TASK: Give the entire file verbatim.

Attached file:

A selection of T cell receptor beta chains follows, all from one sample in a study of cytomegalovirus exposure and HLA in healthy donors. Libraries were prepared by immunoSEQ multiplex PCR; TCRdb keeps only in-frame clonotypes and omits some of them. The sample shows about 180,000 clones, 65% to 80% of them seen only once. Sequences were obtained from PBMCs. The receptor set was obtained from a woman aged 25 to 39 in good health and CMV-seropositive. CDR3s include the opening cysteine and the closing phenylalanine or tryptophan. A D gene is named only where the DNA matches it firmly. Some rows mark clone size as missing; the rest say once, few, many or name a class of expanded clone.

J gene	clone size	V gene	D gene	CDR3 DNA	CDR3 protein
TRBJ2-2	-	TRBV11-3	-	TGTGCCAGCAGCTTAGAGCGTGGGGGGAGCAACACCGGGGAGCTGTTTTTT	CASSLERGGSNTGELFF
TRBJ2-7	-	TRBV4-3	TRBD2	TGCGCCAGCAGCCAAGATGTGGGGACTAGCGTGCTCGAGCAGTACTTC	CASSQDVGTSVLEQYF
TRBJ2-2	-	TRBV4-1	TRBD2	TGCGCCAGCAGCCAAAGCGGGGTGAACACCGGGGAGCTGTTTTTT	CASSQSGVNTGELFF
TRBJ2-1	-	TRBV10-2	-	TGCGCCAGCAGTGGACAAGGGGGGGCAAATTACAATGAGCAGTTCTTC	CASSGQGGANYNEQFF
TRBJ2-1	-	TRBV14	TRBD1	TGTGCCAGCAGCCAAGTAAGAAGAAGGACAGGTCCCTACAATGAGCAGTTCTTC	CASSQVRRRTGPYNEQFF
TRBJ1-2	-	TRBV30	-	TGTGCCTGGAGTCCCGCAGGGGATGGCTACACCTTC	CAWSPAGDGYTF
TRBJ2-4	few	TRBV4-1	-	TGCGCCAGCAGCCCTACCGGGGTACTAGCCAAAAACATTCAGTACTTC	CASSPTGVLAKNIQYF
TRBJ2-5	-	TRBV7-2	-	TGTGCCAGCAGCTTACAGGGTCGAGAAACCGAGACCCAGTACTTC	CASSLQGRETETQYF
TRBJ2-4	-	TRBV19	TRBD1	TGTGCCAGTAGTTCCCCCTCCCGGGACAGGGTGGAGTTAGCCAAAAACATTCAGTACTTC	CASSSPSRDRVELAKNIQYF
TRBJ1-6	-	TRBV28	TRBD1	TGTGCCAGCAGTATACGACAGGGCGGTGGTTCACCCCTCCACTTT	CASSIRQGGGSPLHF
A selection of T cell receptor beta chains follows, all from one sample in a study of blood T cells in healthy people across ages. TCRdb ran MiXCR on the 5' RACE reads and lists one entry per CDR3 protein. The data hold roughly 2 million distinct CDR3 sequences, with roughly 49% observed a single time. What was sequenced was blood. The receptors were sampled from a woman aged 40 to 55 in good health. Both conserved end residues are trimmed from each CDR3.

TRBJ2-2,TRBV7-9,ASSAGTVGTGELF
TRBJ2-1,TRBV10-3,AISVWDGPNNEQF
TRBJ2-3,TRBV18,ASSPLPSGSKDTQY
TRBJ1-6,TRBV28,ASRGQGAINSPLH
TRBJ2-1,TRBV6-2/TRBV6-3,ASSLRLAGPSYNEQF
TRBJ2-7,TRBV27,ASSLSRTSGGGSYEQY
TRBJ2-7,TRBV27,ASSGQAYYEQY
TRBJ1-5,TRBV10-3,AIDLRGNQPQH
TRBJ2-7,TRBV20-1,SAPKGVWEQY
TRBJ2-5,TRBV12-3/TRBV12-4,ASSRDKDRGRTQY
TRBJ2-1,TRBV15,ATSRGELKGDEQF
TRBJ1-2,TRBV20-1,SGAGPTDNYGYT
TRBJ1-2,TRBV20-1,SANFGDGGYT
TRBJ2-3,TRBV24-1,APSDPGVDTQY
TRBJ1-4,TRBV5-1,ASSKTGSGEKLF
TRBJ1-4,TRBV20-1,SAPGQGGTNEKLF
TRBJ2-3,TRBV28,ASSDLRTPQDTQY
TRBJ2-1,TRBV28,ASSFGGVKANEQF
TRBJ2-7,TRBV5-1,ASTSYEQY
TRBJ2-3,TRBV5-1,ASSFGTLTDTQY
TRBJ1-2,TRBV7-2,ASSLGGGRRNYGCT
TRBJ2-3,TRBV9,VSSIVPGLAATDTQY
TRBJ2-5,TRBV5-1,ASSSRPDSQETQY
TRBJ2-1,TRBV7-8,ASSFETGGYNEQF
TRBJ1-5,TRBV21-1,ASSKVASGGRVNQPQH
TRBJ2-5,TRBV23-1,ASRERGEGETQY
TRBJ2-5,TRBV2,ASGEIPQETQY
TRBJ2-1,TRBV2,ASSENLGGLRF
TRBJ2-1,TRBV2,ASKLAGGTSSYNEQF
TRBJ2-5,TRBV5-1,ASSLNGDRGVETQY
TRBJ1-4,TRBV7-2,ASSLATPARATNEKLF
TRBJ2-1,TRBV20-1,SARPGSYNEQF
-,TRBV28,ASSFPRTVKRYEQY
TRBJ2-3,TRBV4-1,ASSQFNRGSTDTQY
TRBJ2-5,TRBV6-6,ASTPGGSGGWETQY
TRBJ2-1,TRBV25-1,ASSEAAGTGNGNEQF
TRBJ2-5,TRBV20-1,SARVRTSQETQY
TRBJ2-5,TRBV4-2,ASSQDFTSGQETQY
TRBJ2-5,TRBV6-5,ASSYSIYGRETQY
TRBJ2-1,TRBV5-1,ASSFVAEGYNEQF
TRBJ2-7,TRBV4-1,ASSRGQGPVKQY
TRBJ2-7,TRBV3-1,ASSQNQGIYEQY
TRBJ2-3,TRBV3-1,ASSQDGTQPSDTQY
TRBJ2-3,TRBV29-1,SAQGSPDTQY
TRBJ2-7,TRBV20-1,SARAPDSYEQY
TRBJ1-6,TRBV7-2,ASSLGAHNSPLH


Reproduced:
A selection of T cell receptor beta chains follows, all from one sample in a study of cytomegalovirus exposure and HLA in healthy donors. Libraries were prepared by immunoSEQ multiplex PCR; TCRdb keeps only in-frame clonotypes and omits some of them. The sample shows about 180,000 clones, 65% to 80% of them seen only once. Sequences were obtained from PBMCs. The receptor set was obtained from a woman aged 25 to 39 in good health and CMV-seropositive. CDR3s include the opening cysteine and the closing phenylalanine or tryptophan. A D gene is named only where the DNA matches it firmly. Some rows mark clone size as missing; the rest say once, few, many or name a class of expanded clone.

J gene	clone size	V gene	D gene	CDR3 DNA	CDR3 protein
TRBJ2-2	-	TRBV11-3	-	TGTGCCAGCAGCTTAGAGCGTGGGGGGAGCAACACCGGGGAGCTGTTTTTT	CASSLERGGSNTGELFF
TRBJ2-7	-	TRBV4-3	TRBD2	TGCGCCAGCAGCCAAGATGTGGGGACTAGCGTGCTCGAGCAGTACTTC	CASSQDVGTSVLEQYF
TRBJ2-2	-	TRBV4-1	TRBD2	TGCGCCAGCAGCCAAAGCGGGGTGAACACCGGGGAGCTGTTTTTT	CASSQSGVNTGELFF
TRBJ2-1	-	TRBV10-2	-	TGCGCCAGCAGTGGACAAGGGGGGGCAAATTACAATGAGCAGTTCTTC	CASSGQGGANYNEQFF
TRBJ2-1	-	TRBV14	TRBD1	TGTGCCAGCAGCCAAGTAAGAAGAAGGACAGGTCCCTACAATGAGCAGTTCTTC	CASSQVRRRTGPYNEQFF
TRBJ1-2	-	TRBV30	-	TGTGCCTGGAGTCCCGCAGGGGATGGCTACACCTTC	CAWSPAGDGYTF
TRBJ2-4	few	TRBV4-1	-	TGCGCCAGCAGCCCTACCGGGGTACTAGCCAAAAACATTCAGTACTTC	CASSPTGVLAKNIQYF
TRBJ2-5	-	TRBV7-2	-	TGTGCCAGCAGCTTACAGGGTCGAGAAACCGAGACCCAGTACTTC	CASSLQGRETETQYF
TRBJ2-4	-	TRBV19	TRBD1	TGTGCCAGTAGTTCCCCCTCCCGGGACAGGGTGGAGTTAGCCAAAAACATTCAGTACTTC	CASSSPSRDRVELAKNIQYF
TRBJ1-6	-	TRBV28	TRBD1	TGTGCCAGCAGTATACGACAGGGCGGTGGTTCACCCCTCCACTTT	CASSIRQGGGSPLHF
A selection of T cell receptor beta chains follows, all from one sample in a study of blood T cells in healthy people across ages. TCRdb ran MiXCR on the 5' RACE reads and lists one entry per CDR3 protein. The data hold roughly 2 million distinct CDR3 sequences, with roughly 49% observed a single time. What was sequenced was blood. The receptors were sampled from a woman aged 40 to 55 in good health. Both conserved end residues are trimmed from each CDR3.

TRBJ2-2,TRBV7-9,ASSAGTVGTGELF
TRBJ2-1,TRBV10-3,AISVWDGPNNEQF
TRBJ2-3,TRBV18,ASSPLPSGSKDTQY
TRBJ1-6,TRBV28,ASRGQGAINSPLH
TRBJ2-1,TRBV6-2/TRBV6-3,ASSLRLAGPSYNEQF
TRBJ2-7,TRBV27,ASSLSRTSGGGSYEQY
TRBJ2-7,TRBV27,ASSGQAYYEQY
TRBJ1-5,TRBV10-3,AIDLRGNQPQH
TRBJ2-7,TRBV20-1,SAPKGVWEQY
TRBJ2-5,TRBV12-3/TRBV12-4,ASSRDKDRGRTQY
TRBJ2-1,TRBV15,ATSRGELKGDEQF
TRBJ1-2,TRBV20-1,SGAGPTDNYGYT
TRBJ1-2,TRBV20-1,SANFGDGGYT
TRBJ2-3,TRBV24-1,APSDPGVDTQY
TRBJ1-4,TRBV5-1,ASSKTGSGEKLF
TRBJ1-4,TRBV20-1,SAPGQGGTNEKLF
TRBJ2-3,TRBV28,ASSDLRTPQDTQY
TRBJ2-1,TRBV28,ASSFGGVKANEQF
TRBJ2-7,TRBV5-1,ASTSYEQY
TRBJ2-3,TRBV5-1,ASSFGTLTDTQY
TRBJ1-2,TRBV7-2,ASSLGGGRRNYGCT
TRBJ2-3,TRBV9,VSSIVPGLAATDTQY
TRBJ2-5,TRBV5-1,ASSSRPDSQETQY
TRBJ2-1,TRBV7-8,ASSFETGGYNEQF
TRBJ1-5,TRBV21-1,ASSKVASGGRVNQPQH
TRBJ2-5,TRBV23-1,ASRERGEGETQY
TRBJ2-5,TRBV2,ASGEIPQETQY
TRBJ2-1,TRBV2,ASSENLGGLRF
TRBJ2-1,TRBV2,ASKLAGGTSSYNEQF
TRBJ2-5,TRBV5-1,ASSLNGDRGVETQY
TRBJ1-4,TRBV7-2,ASSLATPARATNEKLF
TRBJ2-1,TRBV20-1,SARPGSYNEQF
-,TRBV28,ASSFPRTVKRYEQY
TRBJ2-3,TRBV4-1,ASSQFNRGSTDTQY
TRBJ2-5,TRBV6-6,ASTPGGSGGWETQY
TRBJ2-1,TRBV25-1,ASSEAAGTGNGNEQF
TRBJ2-5,TRBV20-1,SARVRTSQETQY
TRBJ2-5,TRBV4-2,ASSQDFTSGQETQY
TRBJ2-5,TRBV6-5,ASSYSIYGRETQY
TRBJ2-1,TRBV5-1,ASSFVAEGYNEQF
TRBJ2-7,TRBV4-1,ASSRGQGPVKQY
TRBJ2-7,TRBV3-1,ASSQNQGIYEQY
TRBJ2-3,TRBV3-1,ASSQDGTQPSDTQY
TRBJ2-3,TRBV29-1,SAQGSPDTQY
TRBJ2-7,TRBV20-1,SARAPDSYEQY
TRBJ1-6,TRBV7-2,ASSLGAHNSPLH